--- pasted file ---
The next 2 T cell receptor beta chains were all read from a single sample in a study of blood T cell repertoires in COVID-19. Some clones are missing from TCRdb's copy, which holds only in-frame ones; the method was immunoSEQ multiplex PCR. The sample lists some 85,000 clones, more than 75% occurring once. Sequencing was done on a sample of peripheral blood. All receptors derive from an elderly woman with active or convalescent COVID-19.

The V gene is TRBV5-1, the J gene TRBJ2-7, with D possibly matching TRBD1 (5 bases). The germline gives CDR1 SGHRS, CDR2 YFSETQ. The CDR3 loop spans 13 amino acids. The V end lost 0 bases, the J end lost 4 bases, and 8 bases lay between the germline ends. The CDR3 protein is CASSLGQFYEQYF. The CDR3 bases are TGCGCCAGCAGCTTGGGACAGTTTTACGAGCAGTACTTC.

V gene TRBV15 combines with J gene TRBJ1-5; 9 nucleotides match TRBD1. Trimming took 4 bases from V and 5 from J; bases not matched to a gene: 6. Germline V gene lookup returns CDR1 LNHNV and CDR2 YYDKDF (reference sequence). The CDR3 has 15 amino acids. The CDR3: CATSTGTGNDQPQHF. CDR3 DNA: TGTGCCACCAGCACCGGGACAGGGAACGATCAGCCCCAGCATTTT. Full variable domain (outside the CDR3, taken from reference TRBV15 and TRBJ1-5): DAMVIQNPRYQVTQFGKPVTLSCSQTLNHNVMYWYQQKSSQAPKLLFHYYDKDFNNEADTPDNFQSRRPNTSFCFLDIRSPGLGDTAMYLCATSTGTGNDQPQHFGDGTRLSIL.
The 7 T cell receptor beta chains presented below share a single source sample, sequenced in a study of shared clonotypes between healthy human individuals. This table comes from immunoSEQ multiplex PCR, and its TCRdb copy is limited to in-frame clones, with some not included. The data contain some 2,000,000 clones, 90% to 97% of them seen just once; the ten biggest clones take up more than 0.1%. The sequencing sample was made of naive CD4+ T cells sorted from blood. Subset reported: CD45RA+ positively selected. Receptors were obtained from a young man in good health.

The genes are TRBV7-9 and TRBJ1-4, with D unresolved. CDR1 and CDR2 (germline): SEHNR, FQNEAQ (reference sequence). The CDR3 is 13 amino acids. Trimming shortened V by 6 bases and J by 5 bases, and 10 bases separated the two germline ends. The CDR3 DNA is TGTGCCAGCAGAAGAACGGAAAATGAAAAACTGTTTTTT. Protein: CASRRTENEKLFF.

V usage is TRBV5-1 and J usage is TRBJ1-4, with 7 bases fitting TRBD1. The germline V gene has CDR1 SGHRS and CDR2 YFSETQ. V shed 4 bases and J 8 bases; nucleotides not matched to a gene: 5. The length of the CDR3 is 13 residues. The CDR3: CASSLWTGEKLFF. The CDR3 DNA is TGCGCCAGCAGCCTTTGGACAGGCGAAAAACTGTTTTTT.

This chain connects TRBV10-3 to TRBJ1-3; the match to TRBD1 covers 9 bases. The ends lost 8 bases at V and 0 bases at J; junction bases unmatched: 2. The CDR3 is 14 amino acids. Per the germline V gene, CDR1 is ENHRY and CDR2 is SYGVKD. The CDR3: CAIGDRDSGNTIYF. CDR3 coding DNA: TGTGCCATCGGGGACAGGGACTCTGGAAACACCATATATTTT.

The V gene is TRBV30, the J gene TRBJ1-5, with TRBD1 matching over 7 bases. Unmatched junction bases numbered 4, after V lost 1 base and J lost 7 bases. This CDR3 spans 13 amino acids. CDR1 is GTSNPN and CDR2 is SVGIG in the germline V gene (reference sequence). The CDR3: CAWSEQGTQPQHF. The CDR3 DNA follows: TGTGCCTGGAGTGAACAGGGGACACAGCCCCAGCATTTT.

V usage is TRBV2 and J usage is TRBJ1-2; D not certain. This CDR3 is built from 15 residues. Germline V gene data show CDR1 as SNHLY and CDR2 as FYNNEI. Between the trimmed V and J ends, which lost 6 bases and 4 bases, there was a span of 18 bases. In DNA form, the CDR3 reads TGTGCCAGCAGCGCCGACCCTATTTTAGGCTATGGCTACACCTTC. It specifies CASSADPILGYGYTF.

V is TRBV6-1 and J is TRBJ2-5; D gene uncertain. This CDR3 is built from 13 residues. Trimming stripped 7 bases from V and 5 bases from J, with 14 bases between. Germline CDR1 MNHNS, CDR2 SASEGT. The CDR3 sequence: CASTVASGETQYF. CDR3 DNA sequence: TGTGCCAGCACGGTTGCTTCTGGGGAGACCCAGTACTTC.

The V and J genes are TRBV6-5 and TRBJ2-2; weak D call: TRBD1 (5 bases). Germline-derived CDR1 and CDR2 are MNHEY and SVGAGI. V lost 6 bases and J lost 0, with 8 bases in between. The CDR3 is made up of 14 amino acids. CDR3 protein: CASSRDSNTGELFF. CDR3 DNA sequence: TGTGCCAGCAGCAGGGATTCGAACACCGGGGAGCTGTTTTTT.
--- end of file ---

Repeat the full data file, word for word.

The next 2 T cell receptor beta chains were all read from a single sample in a study of blood T cell repertoires in COVID-19. Some clones are missing from TCRdb's copy, which holds only in-frame ones; the method was immunoSEQ multiplex PCR. The sample lists some 85,000 clones, more than 75% occurring once. Sequencing was done on a sample of peripheral blood. All receptors derive from an elderly woman with active or convalescent COVID-19.

The V gene is TRBV5-1, the J gene TRBJ2-7, with D possibly matching TRBD1 (5 bases). The germline gives CDR1 SGHRS, CDR2 YFSETQ. The CDR3 loop spans 13 amino acids. The V end lost 0 bases, the J end lost 4 bases, and 8 bases lay between the germline ends. The CDR3 protein is CASSLGQFYEQYF. The CDR3 bases are TGCGCCAGCAGCTTGGGACAGTTTTACGAGCAGTACTTC.

V gene TRBV15 combines with J gene TRBJ1-5; 9 nucleotides match TRBD1. Trimming took 4 bases from V and 5 from J; bases not matched to a gene: 6. Germline V gene lookup returns CDR1 LNHNV and CDR2 YYDKDF (reference sequence). The CDR3 has 15 amino acids. The CDR3: CATSTGTGNDQPQHF. CDR3 DNA: TGTGCCACCAGCACCGGGACAGGGAACGATCAGCCCCAGCATTTT. Full variable domain (outside the CDR3, taken from reference TRBV15 and TRBJ1-5): DAMVIQNPRYQVTQFGKPVTLSCSQTLNHNVMYWYQQKSSQAPKLLFHYYDKDFNNEADTPDNFQSRRPNTSFCFLDIRSPGLGDTAMYLCATSTGTGNDQPQHFGDGTRLSIL.
The 7 T cell receptor beta chains presented below share a single source sample, sequenced in a study of shared clonotypes between healthy human individuals. This table comes from immunoSEQ multiplex PCR, and its TCRdb copy is limited to in-frame clones, with some not included. The data contain some 2,000,000 clones, 90% to 97% of them seen just once; the ten biggest clones take up more than 0.1%. The sequencing sample was made of naive CD4+ T cells sorted from blood. Subset reported: CD45RA+ positively selected. Receptors were obtained from a young man in good health.

The genes are TRBV7-9 and TRBJ1-4, with D unresolved. CDR1 and CDR2 (germline): SEHNR, FQNEAQ (reference sequence). The CDR3 is 13 amino acids. Trimming shortened V by 6 bases and J by 5 bases, and 10 bases separated the two germline ends. The CDR3 DNA is TGTGCCAGCAGAAGAACGGAAAATGAAAAACTGTTTTTT. Protein: CASRRTENEKLFF.

V usage is TRBV5-1 and J usage is TRBJ1-4, with 7 bases fitting TRBD1. The germline V gene has CDR1 SGHRS and CDR2 YFSETQ. V shed 4 bases and J 8 bases; nucleotides not matched to a gene: 5. The length of the CDR3 is 13 residues. The CDR3: CASSLWTGEKLFF. The CDR3 DNA is TGCGCCAGCAGCCTTTGGACAGGCGAAAAACTGTTTTTT.

This chain connects TRBV10-3 to TRBJ1-3; the match to TRBD1 covers 9 bases. The ends lost 8 bases at V and 0 bases at J; junction bases unmatched: 2. The CDR3 is 14 amino acids. Per the germline V gene, CDR1 is ENHRY and CDR2 is SYGVKD. The CDR3: CAIGDRDSGNTIYF. CDR3 coding DNA: TGTGCCATCGGGGACAGGGACTCTGGAAACACCATATATTTT.

The V gene is TRBV30, the J gene TRBJ1-5, with TRBD1 matching over 7 bases. Unmatched junction bases numbered 4, after V lost 1 base and J lost 7 bases. This CDR3 spans 13 amino acids. CDR1 is GTSNPN and CDR2 is SVGIG in the germline V gene (reference sequence). The CDR3: CAWSEQGTQPQHF. The CDR3 DNA follows: TGTGCCTGGAGTGAACAGGGGACACAGCCCCAGCATTTT.

V usage is TRBV2 and J usage is TRBJ1-2; D not certain. This CDR3 is built from 15 residues. Germline V gene data show CDR1 as SNHLY and CDR2 as FYNNEI. Between the trimmed V and J ends, which lost 6 bases and 4 bases, there was a span of 18 bases. In DNA form, the CDR3 reads TGTGCCAGCAGCGCCGACCCTATTTTAGGCTATGGCTACACCTTC. It specifies CASSADPILGYGYTF.

V is TRBV6-1 and J is TRBJ2-5; D gene uncertain. This CDR3 is built from 13 residues. Trimming stripped 7 bases from V and 5 bases from J, with 14 bases between. Germline CDR1 MNHNS, CDR2 SASEGT. The CDR3 sequence: CASTVASGETQYF. CDR3 DNA sequence: TGTGCCAGCACGGTTGCTTCTGGGGAGACCCAGTACTTC.

The V and J genes are TRBV6-5 and TRBJ2-2; weak D call: TRBD1 (5 bases). Germline-derived CDR1 and CDR2 are MNHEY and SVGAGI. V lost 6 bases and J lost 0, with 8 bases in between. The CDR3 is made up of 14 amino acids. CDR3 protein: CASSRDSNTGELFF. CDR3 DNA sequence: TGTGCCAGCAGCAGGGATTCGAACACCGGGGAGCTGTTTTTT.